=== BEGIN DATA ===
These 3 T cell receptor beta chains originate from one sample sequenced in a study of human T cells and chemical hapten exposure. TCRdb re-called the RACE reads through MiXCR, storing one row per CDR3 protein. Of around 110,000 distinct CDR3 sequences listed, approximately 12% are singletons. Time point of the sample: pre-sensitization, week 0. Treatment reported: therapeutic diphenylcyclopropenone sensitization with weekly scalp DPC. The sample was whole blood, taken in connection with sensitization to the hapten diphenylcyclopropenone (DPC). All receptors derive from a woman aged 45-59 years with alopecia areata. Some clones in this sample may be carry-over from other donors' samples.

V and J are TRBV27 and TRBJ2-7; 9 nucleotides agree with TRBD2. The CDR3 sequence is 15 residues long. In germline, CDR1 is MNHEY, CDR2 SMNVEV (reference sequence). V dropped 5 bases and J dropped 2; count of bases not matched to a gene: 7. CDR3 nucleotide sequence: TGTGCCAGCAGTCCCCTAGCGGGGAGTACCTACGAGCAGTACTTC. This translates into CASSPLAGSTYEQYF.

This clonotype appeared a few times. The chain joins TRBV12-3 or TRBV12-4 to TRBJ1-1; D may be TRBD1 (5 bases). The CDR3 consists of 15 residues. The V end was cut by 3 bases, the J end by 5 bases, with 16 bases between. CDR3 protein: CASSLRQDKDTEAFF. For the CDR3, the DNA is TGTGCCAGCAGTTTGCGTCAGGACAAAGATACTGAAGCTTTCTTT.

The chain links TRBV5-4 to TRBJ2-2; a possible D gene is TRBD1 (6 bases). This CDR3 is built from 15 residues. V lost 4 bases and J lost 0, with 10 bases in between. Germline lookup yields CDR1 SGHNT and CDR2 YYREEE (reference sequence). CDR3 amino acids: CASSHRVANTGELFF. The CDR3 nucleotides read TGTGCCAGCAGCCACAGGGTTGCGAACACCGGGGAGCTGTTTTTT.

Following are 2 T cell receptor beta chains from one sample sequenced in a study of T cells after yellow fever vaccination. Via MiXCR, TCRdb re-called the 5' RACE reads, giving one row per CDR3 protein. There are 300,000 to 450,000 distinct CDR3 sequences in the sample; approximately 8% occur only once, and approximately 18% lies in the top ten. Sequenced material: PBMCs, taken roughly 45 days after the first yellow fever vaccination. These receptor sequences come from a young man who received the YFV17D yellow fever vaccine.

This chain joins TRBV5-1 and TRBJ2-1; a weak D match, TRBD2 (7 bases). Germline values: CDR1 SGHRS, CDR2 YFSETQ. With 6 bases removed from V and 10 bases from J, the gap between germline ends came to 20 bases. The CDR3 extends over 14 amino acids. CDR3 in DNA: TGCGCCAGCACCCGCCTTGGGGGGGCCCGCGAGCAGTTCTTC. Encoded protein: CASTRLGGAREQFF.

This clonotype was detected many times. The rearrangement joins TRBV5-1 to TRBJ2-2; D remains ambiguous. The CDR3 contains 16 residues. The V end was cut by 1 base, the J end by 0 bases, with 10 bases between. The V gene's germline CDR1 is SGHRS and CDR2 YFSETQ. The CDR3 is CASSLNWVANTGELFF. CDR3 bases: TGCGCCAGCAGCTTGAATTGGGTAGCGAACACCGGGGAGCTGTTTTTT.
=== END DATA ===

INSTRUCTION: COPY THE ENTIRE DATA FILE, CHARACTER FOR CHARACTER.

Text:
These 3 T cell receptor beta chains originate from one sample sequenced in a study of human T cells and chemical hapten exposure. TCRdb re-called the RACE reads through MiXCR, storing one row per CDR3 protein. Of around 110,000 distinct CDR3 sequences listed, approximately 12% are singletons. Time point of the sample: pre-sensitization, week 0. Treatment reported: therapeutic diphenylcyclopropenone sensitization with weekly scalp DPC. The sample was whole blood, taken in connection with sensitization to the hapten diphenylcyclopropenone (DPC). All receptors derive from a woman aged 45-59 years with alopecia areata. Some clones in this sample may be carry-over from other donors' samples.

V and J are TRBV27 and TRBJ2-7; 9 nucleotides agree with TRBD2. The CDR3 sequence is 15 residues long. In germline, CDR1 is MNHEY, CDR2 SMNVEV (reference sequence). V dropped 5 bases and J dropped 2; count of bases not matched to a gene: 7. CDR3 nucleotide sequence: TGTGCCAGCAGTCCCCTAGCGGGGAGTACCTACGAGCAGTACTTC. This translates into CASSPLAGSTYEQYF.

This clonotype appeared a few times. The chain joins TRBV12-3 or TRBV12-4 to TRBJ1-1; D may be TRBD1 (5 bases). The CDR3 consists of 15 residues. The V end was cut by 3 bases, the J end by 5 bases, with 16 bases between. CDR3 protein: CASSLRQDKDTEAFF. For the CDR3, the DNA is TGTGCCAGCAGTTTGCGTCAGGACAAAGATACTGAAGCTTTCTTT.

The chain links TRBV5-4 to TRBJ2-2; a possible D gene is TRBD1 (6 bases). This CDR3 is built from 15 residues. V lost 4 bases and J lost 0, with 10 bases in between. Germline lookup yields CDR1 SGHNT and CDR2 YYREEE (reference sequence). CDR3 amino acids: CASSHRVANTGELFF. The CDR3 nucleotides read TGTGCCAGCAGCCACAGGGTTGCGAACACCGGGGAGCTGTTTTTT.

Following are 2 T cell receptor beta chains from one sample sequenced in a study of T cells after yellow fever vaccination. Via MiXCR, TCRdb re-called the 5' RACE reads, giving one row per CDR3 protein. There are 300,000 to 450,000 distinct CDR3 sequences in the sample; approximately 8% occur only once, and approximately 18% lies in the top ten. Sequenced material: PBMCs, taken roughly 45 days after the first yellow fever vaccination. These receptor sequences come from a young man who received the YFV17D yellow fever vaccine.

This chain joins TRBV5-1 and TRBJ2-1; a weak D match, TRBD2 (7 bases). Germline values: CDR1 SGHRS, CDR2 YFSETQ. With 6 bases removed from V and 10 bases from J, the gap between germline ends came to 20 bases. The CDR3 extends over 14 amino acids. CDR3 in DNA: TGCGCCAGCACCCGCCTTGGGGGGGCCCGCGAGCAGTTCTTC. Encoded protein: CASTRLGGAREQFF.

This clonotype was detected many times. The rearrangement joins TRBV5-1 to TRBJ2-2; D remains ambiguous. The CDR3 contains 16 residues. The V end was cut by 1 base, the J end by 0 bases, with 10 bases between. The V gene's germline CDR1 is SGHRS and CDR2 YFSETQ. The CDR3 is CASSLNWVANTGELFF. CDR3 bases: TGCGCCAGCAGCTTGAATTGGGTAGCGAACACCGGGGAGCTGTTTTTT.